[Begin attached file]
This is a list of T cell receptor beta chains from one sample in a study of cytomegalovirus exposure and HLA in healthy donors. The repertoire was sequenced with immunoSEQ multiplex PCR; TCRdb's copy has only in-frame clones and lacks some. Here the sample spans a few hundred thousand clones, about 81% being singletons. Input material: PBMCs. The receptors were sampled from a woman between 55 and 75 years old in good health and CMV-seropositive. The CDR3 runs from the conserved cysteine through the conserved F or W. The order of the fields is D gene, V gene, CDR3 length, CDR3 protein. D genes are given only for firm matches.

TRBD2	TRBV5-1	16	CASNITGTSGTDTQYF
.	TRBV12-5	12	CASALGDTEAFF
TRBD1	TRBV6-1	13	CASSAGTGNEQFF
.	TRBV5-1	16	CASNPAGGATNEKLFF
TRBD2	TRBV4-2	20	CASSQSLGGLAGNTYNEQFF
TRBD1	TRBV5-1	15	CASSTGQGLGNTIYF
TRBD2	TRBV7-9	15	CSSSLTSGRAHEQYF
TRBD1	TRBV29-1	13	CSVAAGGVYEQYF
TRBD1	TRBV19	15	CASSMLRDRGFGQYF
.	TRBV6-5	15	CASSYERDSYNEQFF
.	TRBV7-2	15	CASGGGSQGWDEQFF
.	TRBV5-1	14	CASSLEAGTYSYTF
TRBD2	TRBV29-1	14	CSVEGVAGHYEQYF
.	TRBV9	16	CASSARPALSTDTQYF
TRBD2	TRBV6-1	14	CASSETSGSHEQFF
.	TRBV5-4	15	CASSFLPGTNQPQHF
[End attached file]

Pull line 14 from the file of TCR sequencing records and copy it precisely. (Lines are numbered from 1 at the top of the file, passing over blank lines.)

TRBD2	TRBV29-1	14	CSVEGVAGHYEQYF